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She Went to War: The Rhonda Cornum Story Paperback – June 1, 1993
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From Publishers Weekly
This thrilling account of the Gulf war is all the more affecting for its matter-of-fact, unpretentious tone. The story is that of Army battalion surgeon and helicopter pilot Cornum--a major, wife of an Air Force officer and mother of a 14-year-old daughter--who was captured when her helicopter was shot down deep in Iraqi territory. One of only three survivors, Cornum required medical care for fractured arms, a broken finger, a smashed knee and lacerations--and received it after three days of being roughly shuttled from bunkers to primitive prisons. That she survived the painful, humilating ordeal all the way to Baghdad and repatriation via the International Red Cross was due not only to her grit but to an irrespressible vitality. Aside from her own heroic tale, Cornum--ably assisted by Copeland, Pentagon and Gulf War correspondent for the Scripps Howard News Service--emphasizes the importance of comradeship with other members of the mammoth war machine who shared both the long months of waiting and the dangers of combat and captivity. Photos not seen by PW.
Copyright 1992 Reed Business Information, Inc. --This text refers to an out of print or unavailable edition of this title.
From School Library Journal
YA-- The biography of an ex-POW of the Persian Gulf conflict. When Cornum's work as a graduate student at Cornell brought her to the attention of the Army, she accepted a commission as an officer in order to continue research at the Letterman Army Institute. When it became obvious that physicians did the most interesting work, she decided to go to medical school, but not before qualifying as a parachutist. No surprise then that this remarkable woman would volunteer for a search and rescue mission over the Persian Gulf. When her helicopter was shot down, she suffered multiple injuries, including two broken arms that went untreated for several days during her imprisonment. Her courage and leadership inspired her fellow prisoners and underscores the current debate about women's role in combat. Readers will be riveted by this firsthand account of a female soldier and will be compelled to reconsider the roles of the sexes.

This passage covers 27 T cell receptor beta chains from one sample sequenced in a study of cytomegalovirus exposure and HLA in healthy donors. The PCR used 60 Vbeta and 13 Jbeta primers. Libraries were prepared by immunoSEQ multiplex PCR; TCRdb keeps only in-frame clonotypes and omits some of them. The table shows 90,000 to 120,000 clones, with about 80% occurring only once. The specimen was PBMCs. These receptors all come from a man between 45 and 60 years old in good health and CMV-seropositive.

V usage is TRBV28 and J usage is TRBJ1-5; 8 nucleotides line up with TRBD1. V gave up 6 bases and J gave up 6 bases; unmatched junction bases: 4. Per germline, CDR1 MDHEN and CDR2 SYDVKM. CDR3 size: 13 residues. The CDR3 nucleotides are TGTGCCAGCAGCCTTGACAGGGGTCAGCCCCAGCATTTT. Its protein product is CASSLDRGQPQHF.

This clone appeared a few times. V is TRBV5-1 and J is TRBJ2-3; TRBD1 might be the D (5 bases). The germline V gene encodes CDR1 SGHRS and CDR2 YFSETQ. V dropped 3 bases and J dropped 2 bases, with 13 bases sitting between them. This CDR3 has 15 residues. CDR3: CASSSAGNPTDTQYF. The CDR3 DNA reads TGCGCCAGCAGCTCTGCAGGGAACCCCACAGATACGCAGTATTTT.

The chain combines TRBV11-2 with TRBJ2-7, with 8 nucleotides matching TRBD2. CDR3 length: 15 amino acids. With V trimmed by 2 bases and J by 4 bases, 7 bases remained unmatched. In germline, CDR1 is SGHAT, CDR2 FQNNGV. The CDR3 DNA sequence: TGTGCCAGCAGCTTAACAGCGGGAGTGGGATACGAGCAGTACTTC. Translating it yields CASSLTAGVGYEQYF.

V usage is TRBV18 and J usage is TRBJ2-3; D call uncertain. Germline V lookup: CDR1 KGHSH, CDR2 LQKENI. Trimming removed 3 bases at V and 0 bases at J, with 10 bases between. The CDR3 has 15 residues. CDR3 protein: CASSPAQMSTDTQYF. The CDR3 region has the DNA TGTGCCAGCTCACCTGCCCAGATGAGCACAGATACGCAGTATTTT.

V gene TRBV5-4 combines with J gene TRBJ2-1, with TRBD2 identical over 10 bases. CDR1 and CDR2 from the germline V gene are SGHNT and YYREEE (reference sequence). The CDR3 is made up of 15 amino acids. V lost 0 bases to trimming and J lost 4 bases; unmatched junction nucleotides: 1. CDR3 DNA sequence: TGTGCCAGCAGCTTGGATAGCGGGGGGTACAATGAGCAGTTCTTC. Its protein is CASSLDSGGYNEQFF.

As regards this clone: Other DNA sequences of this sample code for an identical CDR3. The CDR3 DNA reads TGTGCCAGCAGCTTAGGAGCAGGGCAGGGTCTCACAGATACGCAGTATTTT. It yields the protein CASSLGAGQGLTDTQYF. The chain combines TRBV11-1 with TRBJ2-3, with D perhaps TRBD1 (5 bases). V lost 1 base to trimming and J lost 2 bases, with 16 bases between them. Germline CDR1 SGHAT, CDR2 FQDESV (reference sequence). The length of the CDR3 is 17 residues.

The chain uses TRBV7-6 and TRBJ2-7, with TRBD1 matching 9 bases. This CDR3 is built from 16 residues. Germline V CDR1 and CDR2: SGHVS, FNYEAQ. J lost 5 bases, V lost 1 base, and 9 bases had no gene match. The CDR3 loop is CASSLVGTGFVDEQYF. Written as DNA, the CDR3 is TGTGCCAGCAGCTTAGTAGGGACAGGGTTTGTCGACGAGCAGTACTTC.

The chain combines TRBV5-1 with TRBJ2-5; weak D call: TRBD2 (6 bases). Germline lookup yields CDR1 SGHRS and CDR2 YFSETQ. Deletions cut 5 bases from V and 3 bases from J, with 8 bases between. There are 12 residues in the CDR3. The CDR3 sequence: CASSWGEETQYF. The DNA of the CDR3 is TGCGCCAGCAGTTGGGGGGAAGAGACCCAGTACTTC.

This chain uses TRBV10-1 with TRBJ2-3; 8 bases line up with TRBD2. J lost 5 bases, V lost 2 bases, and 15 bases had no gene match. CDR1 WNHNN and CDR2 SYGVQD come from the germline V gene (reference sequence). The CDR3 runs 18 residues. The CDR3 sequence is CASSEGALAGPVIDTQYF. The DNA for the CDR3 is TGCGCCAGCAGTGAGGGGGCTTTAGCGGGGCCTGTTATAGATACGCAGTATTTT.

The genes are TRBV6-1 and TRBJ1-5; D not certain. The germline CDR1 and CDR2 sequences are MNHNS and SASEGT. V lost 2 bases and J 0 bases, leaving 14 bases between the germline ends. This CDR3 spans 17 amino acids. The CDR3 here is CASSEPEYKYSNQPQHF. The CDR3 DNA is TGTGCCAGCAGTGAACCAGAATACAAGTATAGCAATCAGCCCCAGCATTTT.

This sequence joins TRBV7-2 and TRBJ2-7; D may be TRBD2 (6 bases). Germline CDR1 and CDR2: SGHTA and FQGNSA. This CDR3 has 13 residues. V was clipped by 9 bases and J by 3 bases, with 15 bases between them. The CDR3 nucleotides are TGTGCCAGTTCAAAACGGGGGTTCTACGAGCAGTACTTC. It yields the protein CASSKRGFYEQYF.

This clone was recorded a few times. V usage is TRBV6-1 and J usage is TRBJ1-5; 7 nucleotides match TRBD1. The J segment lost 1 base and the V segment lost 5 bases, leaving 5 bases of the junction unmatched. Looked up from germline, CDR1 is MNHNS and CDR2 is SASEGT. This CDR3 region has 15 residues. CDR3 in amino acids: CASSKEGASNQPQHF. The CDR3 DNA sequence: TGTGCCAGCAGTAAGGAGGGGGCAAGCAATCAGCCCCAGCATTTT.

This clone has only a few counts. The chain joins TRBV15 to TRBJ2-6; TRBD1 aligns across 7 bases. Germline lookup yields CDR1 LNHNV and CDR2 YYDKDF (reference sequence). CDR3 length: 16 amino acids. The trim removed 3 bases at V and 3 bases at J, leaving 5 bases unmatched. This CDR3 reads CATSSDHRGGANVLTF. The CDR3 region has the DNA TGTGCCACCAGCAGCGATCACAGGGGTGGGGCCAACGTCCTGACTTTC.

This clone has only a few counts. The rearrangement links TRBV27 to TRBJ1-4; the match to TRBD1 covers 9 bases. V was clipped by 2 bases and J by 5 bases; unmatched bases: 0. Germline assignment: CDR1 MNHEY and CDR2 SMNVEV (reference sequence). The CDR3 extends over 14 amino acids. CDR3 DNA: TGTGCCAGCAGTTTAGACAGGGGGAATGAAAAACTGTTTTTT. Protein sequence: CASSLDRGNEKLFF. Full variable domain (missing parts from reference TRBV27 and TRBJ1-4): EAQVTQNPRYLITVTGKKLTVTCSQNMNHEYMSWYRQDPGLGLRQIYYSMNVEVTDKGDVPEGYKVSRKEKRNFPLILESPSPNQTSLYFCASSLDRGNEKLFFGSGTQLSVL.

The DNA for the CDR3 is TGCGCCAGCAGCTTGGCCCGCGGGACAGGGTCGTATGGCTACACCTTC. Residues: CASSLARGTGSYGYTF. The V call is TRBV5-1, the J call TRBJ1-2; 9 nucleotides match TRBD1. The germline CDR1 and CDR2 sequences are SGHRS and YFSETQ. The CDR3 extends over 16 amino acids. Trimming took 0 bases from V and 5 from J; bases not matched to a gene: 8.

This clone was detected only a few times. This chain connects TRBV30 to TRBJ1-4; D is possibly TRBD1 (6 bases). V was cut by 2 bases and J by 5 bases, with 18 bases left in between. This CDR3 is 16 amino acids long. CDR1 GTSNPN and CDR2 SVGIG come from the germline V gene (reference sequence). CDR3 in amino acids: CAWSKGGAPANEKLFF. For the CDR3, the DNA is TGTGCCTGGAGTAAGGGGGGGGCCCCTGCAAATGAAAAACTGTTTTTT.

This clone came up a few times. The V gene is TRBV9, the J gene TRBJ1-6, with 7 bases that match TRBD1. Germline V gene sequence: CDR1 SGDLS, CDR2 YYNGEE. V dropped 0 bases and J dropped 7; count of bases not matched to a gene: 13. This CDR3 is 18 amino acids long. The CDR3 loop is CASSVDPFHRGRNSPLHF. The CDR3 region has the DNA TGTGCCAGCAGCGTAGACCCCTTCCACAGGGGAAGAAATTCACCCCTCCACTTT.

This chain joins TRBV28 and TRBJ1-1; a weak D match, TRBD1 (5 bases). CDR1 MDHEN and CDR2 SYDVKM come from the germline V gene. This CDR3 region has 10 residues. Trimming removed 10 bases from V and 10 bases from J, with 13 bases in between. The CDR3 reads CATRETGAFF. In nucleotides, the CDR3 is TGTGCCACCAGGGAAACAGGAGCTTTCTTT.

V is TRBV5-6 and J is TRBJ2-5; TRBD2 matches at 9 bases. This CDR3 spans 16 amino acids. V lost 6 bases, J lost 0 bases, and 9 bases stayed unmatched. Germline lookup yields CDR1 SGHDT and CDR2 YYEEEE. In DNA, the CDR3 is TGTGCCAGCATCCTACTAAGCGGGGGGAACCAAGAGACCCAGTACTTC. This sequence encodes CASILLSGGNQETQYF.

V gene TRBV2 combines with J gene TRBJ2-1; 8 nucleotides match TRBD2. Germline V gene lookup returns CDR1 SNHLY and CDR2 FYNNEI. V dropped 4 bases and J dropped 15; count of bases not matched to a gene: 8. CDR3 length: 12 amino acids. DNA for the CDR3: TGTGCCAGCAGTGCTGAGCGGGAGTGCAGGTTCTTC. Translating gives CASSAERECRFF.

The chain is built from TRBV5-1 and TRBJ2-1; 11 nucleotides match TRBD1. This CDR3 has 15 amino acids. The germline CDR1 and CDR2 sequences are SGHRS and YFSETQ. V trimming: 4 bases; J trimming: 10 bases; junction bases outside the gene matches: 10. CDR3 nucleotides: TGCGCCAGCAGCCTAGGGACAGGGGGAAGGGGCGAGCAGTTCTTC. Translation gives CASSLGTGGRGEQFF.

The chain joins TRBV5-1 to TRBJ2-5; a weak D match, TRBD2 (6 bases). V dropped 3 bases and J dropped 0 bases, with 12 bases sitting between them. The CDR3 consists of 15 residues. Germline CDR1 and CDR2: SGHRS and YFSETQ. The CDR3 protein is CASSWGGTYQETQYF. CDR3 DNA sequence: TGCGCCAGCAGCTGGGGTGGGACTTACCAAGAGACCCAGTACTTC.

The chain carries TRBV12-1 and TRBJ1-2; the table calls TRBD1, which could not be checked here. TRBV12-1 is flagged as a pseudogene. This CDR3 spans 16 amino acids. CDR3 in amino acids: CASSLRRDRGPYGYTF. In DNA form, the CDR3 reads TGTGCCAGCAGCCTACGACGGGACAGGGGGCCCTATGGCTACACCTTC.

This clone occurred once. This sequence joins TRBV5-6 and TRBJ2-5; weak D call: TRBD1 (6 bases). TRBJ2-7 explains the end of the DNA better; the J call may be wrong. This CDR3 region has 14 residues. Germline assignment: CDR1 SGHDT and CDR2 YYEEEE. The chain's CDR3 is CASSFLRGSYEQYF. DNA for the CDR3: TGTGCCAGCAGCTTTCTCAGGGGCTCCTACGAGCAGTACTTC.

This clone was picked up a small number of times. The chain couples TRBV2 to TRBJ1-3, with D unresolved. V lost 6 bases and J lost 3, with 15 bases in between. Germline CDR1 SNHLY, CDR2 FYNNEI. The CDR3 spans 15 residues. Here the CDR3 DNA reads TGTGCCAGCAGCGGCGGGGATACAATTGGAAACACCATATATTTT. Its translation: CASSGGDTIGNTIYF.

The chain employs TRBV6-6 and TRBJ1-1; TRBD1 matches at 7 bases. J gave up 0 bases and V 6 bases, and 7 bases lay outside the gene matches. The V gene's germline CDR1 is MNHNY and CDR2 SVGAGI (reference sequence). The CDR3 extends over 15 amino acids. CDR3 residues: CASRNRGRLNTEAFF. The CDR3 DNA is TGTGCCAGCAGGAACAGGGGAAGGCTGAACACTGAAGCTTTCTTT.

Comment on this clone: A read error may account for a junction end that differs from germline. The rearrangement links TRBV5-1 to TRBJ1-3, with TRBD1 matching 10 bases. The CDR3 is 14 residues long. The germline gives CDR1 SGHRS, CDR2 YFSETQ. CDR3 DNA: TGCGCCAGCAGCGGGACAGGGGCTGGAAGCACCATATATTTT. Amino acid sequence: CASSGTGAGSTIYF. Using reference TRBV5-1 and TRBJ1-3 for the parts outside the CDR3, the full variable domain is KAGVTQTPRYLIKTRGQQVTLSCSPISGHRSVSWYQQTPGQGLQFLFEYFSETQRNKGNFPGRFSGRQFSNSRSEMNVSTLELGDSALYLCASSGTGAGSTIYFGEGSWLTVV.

- Jackie Gropman, Richard Byrd Library, Springfield, VA
Copyright 1993 Reed Business Information, Inc. --This text refers to an out of print or unavailable edition of this title.
Top customer reviews
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Major Cornum's eight days at the hands of her captors are a testament to the power of the human spirit. I love the chapter where alone in her cell, her body broken and bruised, she kept her spirits up by singing, from the rock songs of the '60s to her favorite, "The Wind Beneath My Wings". At 5'5, and slender as a reed, Rhonda is a tower of strength. I first became familiar with her from a TV documentary on P.O.W.s, and what impressed me the most was her balance of sensitivity and personal empowerment, and honesty with herself as well as others, which can be the ultimate bravery; after seeing this film, I had to read her book.
One of the elements of survival is humor, and Rhonda relates some funny episodes, and the book also has a lot to say about the rapidly changing role of women in the military. It is "as told to" Peter Copeland, and he has done a great job; it is well written, and very hard to put down. There are many black and white photographs, which though they look like "copies" and are a little fuzzy, help one understand the story, and add a lot to the book. The print quality is good, with a very readable font size.
Rhonda is now Colonel Cornum, and presently commands the Landstuhl Regional Medical Center in Germany. She is an example to us all, and I think this book should be read by every young person, as it will inspire them to aim high and succeed in every area of life. To quote from the book: "The only constant in my life has been the burning desire to do the best, to seek new challenges and to conquer them" (pg. 89).
My only regret was not getting her to sign the book.